I grew up in the Chicago area--Joliet, Ill. to be exact--and I learned that many innovations were introduced at the Columbian Exposition, which commemorated Christopher Columbus' discovery of America 400 years earlier. Erik Larson's "The Devil in the White City" casts a perspective on the Exposition that I never realized existed.
Larson starts with the Exposition Universelle of 1889 in Paris, which set the wheels in motion for the United States to top that World's Fair. Architect Daniel Burnham, who is credited with not only the design of Chicago but for preserving land throughout the Chicago area to be used for recreation--hiking, picnicking and other family activities, is at the core of this book as is his partner, John Wellborn Root. Another figure, Herman Mudgett aka Dr. H.H. Holmes, is a person whose name I never heard before. He's the antagonist in juxtaposition to Burnham, Root, et.al., the heroes in the story.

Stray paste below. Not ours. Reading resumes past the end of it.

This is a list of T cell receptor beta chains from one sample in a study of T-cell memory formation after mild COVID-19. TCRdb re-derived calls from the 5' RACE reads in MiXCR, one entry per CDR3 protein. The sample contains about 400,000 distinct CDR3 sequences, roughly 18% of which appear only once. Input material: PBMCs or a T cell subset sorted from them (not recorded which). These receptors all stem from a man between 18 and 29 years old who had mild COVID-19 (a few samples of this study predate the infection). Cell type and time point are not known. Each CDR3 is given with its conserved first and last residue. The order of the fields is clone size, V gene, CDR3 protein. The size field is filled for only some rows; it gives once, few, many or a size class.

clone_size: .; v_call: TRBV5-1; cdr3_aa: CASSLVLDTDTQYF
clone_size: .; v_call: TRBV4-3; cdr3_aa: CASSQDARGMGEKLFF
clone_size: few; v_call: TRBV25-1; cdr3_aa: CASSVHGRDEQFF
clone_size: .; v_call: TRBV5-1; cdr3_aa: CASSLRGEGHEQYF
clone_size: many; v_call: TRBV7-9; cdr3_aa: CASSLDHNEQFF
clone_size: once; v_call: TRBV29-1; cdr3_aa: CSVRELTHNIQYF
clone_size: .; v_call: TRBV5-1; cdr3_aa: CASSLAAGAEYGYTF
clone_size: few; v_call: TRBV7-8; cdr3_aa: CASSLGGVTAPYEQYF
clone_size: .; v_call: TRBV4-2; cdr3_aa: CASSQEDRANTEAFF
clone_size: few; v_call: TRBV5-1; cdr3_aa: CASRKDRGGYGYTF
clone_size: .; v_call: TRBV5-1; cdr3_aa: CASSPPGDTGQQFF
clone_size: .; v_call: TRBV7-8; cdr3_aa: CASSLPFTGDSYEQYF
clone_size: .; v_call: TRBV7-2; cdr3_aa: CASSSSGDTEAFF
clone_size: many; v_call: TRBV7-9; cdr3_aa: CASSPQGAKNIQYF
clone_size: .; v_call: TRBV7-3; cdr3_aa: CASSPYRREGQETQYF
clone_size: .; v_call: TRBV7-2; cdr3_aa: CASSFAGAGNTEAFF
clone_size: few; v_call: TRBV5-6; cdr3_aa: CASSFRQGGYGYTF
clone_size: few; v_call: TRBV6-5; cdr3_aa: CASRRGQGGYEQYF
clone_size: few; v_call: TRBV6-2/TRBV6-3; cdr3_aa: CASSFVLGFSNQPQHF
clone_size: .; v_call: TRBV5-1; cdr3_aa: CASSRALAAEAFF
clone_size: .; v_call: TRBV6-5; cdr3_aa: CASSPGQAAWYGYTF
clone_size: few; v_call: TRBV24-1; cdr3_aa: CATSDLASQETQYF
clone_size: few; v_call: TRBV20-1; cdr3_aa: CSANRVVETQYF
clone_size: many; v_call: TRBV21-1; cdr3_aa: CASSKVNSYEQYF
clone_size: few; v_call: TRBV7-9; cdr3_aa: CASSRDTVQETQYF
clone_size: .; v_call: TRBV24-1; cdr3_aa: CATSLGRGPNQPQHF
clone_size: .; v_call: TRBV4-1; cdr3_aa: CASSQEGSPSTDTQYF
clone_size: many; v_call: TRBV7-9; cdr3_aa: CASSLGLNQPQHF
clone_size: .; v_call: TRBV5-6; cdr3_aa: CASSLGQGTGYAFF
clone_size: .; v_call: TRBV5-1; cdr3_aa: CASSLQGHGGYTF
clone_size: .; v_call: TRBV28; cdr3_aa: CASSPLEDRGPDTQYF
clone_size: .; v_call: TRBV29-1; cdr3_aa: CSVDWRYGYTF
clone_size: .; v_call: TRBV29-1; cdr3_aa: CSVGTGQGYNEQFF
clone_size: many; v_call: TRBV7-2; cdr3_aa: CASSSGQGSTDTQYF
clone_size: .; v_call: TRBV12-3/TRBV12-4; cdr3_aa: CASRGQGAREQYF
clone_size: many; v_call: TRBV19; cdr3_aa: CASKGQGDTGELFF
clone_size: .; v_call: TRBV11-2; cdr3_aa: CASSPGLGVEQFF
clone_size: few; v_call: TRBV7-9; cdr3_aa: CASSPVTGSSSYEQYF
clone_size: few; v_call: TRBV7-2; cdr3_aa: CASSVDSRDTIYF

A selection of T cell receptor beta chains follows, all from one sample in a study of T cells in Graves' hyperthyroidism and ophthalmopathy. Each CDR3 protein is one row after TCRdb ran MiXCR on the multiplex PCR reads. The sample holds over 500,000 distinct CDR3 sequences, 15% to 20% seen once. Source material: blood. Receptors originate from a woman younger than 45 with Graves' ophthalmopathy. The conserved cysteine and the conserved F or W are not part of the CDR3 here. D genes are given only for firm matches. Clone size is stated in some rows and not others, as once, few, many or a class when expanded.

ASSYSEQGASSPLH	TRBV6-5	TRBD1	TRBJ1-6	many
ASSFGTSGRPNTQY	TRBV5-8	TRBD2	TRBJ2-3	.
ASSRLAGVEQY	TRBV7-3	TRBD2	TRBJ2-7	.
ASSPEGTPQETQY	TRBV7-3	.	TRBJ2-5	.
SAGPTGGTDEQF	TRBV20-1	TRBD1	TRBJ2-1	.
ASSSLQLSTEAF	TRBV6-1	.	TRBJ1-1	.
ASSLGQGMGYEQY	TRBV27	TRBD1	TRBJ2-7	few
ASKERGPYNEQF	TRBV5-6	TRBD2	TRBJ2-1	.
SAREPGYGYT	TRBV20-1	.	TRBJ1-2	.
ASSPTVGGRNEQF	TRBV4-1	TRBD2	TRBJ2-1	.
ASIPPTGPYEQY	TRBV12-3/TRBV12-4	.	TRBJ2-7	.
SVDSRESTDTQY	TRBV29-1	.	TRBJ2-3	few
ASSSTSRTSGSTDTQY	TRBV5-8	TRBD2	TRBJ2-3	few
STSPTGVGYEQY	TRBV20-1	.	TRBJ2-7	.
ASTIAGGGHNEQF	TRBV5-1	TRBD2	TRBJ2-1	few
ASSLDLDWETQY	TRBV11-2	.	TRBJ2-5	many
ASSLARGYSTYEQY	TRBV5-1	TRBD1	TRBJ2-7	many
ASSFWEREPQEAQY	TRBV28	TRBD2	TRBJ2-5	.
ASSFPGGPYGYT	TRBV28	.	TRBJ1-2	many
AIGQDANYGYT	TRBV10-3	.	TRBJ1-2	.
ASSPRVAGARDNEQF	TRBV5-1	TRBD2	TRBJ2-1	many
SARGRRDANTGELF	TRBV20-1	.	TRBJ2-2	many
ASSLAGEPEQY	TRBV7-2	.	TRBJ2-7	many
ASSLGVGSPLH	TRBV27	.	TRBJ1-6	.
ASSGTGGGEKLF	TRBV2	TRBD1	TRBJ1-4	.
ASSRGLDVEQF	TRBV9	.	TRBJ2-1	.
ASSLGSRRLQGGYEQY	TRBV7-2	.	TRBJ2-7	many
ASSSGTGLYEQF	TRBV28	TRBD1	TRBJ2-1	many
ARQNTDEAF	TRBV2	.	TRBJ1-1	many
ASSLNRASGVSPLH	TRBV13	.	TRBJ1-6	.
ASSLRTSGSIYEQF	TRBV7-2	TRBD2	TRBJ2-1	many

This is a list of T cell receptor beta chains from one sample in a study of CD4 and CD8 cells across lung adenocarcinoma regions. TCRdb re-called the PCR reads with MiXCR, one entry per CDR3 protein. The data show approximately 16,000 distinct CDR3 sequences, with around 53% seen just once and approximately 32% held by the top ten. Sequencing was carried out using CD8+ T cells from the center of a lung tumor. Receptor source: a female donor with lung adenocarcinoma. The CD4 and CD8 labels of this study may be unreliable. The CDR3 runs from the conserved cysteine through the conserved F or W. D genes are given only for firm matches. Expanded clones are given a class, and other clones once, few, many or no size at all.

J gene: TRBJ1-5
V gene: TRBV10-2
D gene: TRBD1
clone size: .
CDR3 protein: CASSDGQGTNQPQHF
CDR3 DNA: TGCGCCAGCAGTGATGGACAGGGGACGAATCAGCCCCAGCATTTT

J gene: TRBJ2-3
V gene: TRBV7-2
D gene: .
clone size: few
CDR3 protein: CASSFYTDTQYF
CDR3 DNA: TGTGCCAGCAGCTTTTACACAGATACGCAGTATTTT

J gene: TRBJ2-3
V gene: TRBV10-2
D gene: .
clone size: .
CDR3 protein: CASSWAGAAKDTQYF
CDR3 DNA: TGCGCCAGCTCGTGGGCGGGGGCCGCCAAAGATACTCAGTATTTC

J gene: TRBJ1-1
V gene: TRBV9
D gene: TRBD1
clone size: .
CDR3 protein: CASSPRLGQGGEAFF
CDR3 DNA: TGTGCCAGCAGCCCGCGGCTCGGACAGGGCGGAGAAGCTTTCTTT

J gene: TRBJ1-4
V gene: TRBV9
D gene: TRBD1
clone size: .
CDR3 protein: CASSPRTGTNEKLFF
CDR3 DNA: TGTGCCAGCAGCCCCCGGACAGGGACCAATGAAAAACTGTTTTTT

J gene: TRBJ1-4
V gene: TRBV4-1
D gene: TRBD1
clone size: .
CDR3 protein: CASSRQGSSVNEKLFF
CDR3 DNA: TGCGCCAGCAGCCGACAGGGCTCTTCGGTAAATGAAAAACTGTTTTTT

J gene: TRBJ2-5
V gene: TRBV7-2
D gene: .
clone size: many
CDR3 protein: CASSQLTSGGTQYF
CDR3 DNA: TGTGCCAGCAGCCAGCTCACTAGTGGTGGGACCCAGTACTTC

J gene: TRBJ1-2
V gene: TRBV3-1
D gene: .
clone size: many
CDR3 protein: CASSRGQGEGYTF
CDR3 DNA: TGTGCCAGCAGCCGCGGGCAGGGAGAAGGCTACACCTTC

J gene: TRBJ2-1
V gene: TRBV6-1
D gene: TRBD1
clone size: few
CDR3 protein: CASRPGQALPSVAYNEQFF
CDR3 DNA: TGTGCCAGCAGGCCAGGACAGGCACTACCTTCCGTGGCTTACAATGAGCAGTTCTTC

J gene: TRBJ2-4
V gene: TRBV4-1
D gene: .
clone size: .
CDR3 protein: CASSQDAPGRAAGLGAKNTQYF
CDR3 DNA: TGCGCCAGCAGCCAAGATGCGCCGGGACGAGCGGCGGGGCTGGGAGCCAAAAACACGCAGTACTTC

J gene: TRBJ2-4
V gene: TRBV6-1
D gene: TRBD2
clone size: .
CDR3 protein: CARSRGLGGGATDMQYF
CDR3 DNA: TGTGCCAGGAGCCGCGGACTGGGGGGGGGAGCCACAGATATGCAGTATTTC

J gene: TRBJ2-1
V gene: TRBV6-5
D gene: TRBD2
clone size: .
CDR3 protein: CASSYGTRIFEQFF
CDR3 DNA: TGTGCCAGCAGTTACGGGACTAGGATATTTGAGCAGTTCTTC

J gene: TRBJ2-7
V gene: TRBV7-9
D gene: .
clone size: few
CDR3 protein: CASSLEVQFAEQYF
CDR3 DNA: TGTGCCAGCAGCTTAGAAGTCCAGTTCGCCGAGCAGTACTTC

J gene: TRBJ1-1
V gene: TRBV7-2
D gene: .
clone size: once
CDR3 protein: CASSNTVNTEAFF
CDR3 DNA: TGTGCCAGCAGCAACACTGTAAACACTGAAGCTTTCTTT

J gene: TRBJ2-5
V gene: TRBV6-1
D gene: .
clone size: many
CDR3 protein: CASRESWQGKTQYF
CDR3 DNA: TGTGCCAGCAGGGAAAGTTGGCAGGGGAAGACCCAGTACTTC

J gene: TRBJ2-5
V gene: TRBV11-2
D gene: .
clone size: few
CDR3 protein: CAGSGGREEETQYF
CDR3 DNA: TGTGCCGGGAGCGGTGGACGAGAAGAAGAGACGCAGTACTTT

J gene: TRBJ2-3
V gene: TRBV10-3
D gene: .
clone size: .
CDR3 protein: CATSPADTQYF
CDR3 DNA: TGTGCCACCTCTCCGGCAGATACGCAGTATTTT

The book reads like a novel, but it's all true, and what truth Larson provides!
Be assured that Holmes, who copied his name presumably from Sir Arthur Conan Doyle's detective, Sherlock Holmes, is not in search of justice for the downtrodden or misunderstood.
He may be classified as a psychopath, but he is likable. He charms women and they fall under his spell. As I continue my journey through this book, I hope to uncover the reason for his behavior and how he managed to ignore the value of life.